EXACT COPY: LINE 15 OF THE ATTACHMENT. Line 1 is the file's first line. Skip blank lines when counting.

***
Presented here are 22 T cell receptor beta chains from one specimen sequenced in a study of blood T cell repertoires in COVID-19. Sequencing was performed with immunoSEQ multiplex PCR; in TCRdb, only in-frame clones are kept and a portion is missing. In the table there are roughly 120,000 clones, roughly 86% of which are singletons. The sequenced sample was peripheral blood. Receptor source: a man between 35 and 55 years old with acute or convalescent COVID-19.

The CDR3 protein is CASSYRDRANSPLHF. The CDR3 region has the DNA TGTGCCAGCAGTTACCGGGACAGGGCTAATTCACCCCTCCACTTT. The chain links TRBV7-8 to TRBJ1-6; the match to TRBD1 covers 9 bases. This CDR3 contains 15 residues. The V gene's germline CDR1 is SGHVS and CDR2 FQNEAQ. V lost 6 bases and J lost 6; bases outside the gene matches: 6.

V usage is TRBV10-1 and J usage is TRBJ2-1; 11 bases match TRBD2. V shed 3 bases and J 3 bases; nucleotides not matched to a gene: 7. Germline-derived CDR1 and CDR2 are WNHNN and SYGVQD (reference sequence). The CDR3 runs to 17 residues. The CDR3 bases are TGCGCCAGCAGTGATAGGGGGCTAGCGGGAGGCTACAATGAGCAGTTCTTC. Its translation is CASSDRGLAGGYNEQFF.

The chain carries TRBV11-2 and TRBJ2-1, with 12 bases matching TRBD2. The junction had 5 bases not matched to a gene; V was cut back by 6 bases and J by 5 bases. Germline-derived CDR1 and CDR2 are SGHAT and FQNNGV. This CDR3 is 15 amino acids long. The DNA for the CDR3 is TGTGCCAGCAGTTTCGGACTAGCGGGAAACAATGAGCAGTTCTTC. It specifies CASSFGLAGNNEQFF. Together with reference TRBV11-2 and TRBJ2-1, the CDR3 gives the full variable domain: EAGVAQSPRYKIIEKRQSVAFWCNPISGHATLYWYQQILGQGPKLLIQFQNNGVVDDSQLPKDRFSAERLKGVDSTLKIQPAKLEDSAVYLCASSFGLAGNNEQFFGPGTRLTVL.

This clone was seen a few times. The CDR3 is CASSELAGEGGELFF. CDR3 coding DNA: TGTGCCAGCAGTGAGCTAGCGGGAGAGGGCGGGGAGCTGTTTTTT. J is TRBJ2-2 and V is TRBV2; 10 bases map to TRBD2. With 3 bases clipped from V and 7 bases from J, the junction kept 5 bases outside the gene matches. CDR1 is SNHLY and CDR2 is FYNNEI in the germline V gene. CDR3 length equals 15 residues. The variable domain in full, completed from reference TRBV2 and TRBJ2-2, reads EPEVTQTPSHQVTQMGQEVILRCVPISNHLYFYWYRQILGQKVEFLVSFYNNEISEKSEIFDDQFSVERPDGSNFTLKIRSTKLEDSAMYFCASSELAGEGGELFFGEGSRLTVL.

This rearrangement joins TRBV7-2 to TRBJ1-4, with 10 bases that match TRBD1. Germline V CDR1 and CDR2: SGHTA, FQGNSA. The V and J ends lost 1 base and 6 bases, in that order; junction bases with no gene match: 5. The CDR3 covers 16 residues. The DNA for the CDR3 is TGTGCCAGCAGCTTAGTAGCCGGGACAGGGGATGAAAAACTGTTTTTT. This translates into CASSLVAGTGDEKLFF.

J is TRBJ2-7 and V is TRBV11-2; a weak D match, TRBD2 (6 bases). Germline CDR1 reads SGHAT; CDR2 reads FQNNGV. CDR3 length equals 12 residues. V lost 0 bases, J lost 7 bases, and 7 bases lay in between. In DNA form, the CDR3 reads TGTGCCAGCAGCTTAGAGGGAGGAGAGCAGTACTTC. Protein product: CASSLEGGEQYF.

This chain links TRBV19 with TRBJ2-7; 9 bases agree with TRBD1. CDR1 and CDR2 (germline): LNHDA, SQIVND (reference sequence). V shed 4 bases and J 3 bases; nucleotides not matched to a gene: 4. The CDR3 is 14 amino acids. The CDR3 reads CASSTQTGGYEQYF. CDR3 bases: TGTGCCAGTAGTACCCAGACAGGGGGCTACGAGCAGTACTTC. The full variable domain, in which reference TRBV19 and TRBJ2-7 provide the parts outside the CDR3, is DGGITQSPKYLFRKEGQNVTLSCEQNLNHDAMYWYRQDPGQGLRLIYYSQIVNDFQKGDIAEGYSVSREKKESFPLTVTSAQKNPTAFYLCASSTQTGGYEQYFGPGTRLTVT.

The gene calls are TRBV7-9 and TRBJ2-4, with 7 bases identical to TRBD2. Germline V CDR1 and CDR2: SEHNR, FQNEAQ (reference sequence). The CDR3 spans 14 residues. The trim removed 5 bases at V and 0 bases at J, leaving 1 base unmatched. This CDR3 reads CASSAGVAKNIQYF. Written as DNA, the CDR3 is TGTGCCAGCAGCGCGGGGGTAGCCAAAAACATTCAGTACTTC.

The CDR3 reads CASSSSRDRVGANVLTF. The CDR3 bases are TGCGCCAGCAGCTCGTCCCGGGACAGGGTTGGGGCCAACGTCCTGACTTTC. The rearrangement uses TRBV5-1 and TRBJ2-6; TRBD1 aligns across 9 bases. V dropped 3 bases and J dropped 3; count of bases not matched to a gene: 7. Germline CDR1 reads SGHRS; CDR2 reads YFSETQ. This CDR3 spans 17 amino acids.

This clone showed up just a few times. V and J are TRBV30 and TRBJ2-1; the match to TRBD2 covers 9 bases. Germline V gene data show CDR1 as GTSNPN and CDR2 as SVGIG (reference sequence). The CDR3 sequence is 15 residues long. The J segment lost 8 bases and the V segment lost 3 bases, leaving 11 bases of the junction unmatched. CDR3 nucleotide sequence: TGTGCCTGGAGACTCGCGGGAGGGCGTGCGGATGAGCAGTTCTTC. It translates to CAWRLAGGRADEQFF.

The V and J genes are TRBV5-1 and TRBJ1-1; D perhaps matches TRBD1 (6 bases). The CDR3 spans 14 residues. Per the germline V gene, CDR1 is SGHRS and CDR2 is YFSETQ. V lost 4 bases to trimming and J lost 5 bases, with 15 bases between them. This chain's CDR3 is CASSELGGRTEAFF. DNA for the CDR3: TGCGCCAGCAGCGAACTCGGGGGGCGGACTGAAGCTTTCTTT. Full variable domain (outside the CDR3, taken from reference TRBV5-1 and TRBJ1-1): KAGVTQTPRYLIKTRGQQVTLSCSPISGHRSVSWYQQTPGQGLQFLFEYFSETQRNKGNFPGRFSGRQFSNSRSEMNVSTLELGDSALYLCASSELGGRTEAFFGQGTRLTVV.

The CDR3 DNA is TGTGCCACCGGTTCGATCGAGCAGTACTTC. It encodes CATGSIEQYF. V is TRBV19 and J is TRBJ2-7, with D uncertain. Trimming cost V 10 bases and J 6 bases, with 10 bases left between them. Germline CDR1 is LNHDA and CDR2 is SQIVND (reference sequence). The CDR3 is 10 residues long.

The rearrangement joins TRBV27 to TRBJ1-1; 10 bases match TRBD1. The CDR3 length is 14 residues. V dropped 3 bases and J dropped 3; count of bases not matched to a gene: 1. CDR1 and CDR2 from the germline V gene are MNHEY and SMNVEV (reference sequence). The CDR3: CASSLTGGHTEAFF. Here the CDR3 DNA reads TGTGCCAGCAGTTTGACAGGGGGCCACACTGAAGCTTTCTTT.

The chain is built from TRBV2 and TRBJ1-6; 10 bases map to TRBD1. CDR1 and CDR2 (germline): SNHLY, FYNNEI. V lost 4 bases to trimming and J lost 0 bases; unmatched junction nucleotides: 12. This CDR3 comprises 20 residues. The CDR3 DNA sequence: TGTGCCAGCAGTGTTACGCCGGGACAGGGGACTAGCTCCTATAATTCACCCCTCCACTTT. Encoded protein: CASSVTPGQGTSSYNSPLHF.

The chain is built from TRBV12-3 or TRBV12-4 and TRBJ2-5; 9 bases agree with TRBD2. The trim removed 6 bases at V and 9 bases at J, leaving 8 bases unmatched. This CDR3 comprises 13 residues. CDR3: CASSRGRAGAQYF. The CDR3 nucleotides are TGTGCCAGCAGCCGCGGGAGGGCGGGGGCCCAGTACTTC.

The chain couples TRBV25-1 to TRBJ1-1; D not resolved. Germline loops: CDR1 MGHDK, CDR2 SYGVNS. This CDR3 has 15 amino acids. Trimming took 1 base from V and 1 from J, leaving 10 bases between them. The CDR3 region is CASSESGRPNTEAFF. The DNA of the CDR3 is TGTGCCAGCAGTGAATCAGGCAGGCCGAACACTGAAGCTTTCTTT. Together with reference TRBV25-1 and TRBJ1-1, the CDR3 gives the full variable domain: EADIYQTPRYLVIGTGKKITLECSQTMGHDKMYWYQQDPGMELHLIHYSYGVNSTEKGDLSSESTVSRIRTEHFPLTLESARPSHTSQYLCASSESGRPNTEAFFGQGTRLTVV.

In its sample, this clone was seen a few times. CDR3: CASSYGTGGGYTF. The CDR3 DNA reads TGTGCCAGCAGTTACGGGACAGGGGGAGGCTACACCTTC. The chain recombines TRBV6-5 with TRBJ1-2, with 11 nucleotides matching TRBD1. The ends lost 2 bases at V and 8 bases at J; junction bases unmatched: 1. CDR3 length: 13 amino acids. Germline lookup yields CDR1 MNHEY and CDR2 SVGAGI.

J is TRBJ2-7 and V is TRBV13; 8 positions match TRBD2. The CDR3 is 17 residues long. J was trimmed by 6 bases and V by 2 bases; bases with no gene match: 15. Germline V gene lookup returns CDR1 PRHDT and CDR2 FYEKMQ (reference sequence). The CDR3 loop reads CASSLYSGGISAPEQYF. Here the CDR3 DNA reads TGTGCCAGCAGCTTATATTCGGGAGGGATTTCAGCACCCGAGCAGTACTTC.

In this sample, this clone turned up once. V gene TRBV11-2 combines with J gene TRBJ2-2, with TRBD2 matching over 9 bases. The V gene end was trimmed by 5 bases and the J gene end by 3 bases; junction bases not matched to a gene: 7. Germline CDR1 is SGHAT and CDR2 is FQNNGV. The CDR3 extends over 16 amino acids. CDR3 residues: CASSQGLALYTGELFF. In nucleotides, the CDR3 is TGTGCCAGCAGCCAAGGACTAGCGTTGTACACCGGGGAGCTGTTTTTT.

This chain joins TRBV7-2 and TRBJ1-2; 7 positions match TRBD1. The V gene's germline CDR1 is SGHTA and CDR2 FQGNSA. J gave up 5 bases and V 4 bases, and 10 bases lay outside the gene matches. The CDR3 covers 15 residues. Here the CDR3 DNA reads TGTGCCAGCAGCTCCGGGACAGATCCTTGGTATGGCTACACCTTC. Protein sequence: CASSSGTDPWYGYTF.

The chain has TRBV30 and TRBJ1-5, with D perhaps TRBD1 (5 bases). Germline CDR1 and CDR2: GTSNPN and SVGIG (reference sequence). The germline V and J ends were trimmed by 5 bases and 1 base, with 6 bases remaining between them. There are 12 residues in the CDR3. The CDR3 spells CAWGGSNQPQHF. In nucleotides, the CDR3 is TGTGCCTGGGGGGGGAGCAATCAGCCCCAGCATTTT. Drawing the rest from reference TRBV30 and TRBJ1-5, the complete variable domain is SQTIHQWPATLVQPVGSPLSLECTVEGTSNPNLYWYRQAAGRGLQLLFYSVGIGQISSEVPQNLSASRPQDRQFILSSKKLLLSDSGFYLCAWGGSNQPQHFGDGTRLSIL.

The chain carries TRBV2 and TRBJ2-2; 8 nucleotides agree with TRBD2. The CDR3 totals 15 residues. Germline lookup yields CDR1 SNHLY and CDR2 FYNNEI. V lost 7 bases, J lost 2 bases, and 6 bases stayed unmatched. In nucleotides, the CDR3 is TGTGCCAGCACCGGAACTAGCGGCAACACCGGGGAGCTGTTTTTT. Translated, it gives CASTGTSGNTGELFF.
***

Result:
The chain is built from TRBV2 and TRBJ1-6; 10 bases map to TRBD1. CDR1 and CDR2 (germline): SNHLY, FYNNEI. V lost 4 bases to trimming and J lost 0 bases; unmatched junction nucleotides: 12. This CDR3 comprises 20 residues. The CDR3 DNA sequence: TGTGCCAGCAGTGTTACGCCGGGACAGGGGACTAGCTCCTATAATTCACCCCTCCACTTT. Encoded protein: CASSVTPGQGTSSYNSPLHF.